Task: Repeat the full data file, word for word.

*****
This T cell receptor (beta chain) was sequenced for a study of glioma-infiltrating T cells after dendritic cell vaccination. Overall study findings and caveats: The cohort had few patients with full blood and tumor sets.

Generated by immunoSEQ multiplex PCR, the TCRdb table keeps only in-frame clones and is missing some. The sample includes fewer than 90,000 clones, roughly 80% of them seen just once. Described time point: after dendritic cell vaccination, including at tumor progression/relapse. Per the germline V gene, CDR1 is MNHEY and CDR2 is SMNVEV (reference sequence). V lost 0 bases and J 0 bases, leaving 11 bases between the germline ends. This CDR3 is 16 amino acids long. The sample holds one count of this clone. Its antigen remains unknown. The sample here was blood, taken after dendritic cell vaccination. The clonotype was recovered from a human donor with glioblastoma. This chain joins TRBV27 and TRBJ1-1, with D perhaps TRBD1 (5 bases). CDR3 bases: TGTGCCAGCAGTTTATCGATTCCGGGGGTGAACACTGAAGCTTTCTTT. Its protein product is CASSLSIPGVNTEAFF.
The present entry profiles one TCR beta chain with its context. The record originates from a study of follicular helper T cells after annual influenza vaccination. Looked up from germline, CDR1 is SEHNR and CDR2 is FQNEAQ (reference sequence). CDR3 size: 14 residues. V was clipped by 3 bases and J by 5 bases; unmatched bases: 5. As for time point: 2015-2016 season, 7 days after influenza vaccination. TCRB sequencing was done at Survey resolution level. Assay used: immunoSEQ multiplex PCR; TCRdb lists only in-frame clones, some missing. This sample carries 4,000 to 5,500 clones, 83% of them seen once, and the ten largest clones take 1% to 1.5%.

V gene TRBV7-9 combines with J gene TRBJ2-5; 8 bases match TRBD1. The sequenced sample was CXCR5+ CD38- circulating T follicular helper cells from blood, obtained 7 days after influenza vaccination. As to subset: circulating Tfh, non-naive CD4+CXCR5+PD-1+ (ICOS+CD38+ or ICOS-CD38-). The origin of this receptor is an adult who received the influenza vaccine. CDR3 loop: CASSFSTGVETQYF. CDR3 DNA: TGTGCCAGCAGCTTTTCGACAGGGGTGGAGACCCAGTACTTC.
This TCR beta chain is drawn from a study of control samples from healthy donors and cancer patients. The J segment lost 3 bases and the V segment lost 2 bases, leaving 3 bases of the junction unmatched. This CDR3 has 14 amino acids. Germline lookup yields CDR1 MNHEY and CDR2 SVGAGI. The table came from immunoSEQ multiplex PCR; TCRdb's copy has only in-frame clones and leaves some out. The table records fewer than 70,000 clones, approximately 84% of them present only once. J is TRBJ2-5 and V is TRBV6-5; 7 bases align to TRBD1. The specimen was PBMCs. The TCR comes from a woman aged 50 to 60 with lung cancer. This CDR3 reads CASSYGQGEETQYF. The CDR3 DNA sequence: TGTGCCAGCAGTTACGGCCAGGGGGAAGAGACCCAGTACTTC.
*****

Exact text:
This T cell receptor (beta chain) was sequenced for a study of glioma-infiltrating T cells after dendritic cell vaccination. Overall study findings and caveats: The cohort had few patients with full blood and tumor sets.

Generated by immunoSEQ multiplex PCR, the TCRdb table keeps only in-frame clones and is missing some. The sample includes fewer than 90,000 clones, roughly 80% of them seen just once. Described time point: after dendritic cell vaccination, including at tumor progression/relapse. Per the germline V gene, CDR1 is MNHEY and CDR2 is SMNVEV (reference sequence). V lost 0 bases and J 0 bases, leaving 11 bases between the germline ends. This CDR3 is 16 amino acids long. The sample holds one count of this clone. Its antigen remains unknown. The sample here was blood, taken after dendritic cell vaccination. The clonotype was recovered from a human donor with glioblastoma. This chain joins TRBV27 and TRBJ1-1, with D perhaps TRBD1 (5 bases). CDR3 bases: TGTGCCAGCAGTTTATCGATTCCGGGGGTGAACACTGAAGCTTTCTTT. Its protein product is CASSLSIPGVNTEAFF.
The present entry profiles one TCR beta chain with its context. The record originates from a study of follicular helper T cells after annual influenza vaccination. Looked up from germline, CDR1 is SEHNR and CDR2 is FQNEAQ (reference sequence). CDR3 size: 14 residues. V was clipped by 3 bases and J by 5 bases; unmatched bases: 5. As for time point: 2015-2016 season, 7 days after influenza vaccination. TCRB sequencing was done at Survey resolution level. Assay used: immunoSEQ multiplex PCR; TCRdb lists only in-frame clones, some missing. This sample carries 4,000 to 5,500 clones, 83% of them seen once, and the ten largest clones take 1% to 1.5%.

V gene TRBV7-9 combines with J gene TRBJ2-5; 8 bases match TRBD1. The sequenced sample was CXCR5+ CD38- circulating T follicular helper cells from blood, obtained 7 days after influenza vaccination. As to subset: circulating Tfh, non-naive CD4+CXCR5+PD-1+ (ICOS+CD38+ or ICOS-CD38-). The origin of this receptor is an adult who received the influenza vaccine. CDR3 loop: CASSFSTGVETQYF. CDR3 DNA: TGTGCCAGCAGCTTTTCGACAGGGGTGGAGACCCAGTACTTC.
This TCR beta chain is drawn from a study of control samples from healthy donors and cancer patients. The J segment lost 3 bases and the V segment lost 2 bases, leaving 3 bases of the junction unmatched. This CDR3 has 14 amino acids. Germline lookup yields CDR1 MNHEY and CDR2 SVGAGI. The table came from immunoSEQ multiplex PCR; TCRdb's copy has only in-frame clones and leaves some out. The table records fewer than 70,000 clones, approximately 84% of them present only once. J is TRBJ2-5 and V is TRBV6-5; 7 bases align to TRBD1. The specimen was PBMCs. The TCR comes from a woman aged 50 to 60 with lung cancer. This CDR3 reads CASSYGQGEETQYF. The CDR3 DNA sequence: TGTGCCAGCAGTTACGGCCAGGGGGAAGAGACCCAGTACTTC.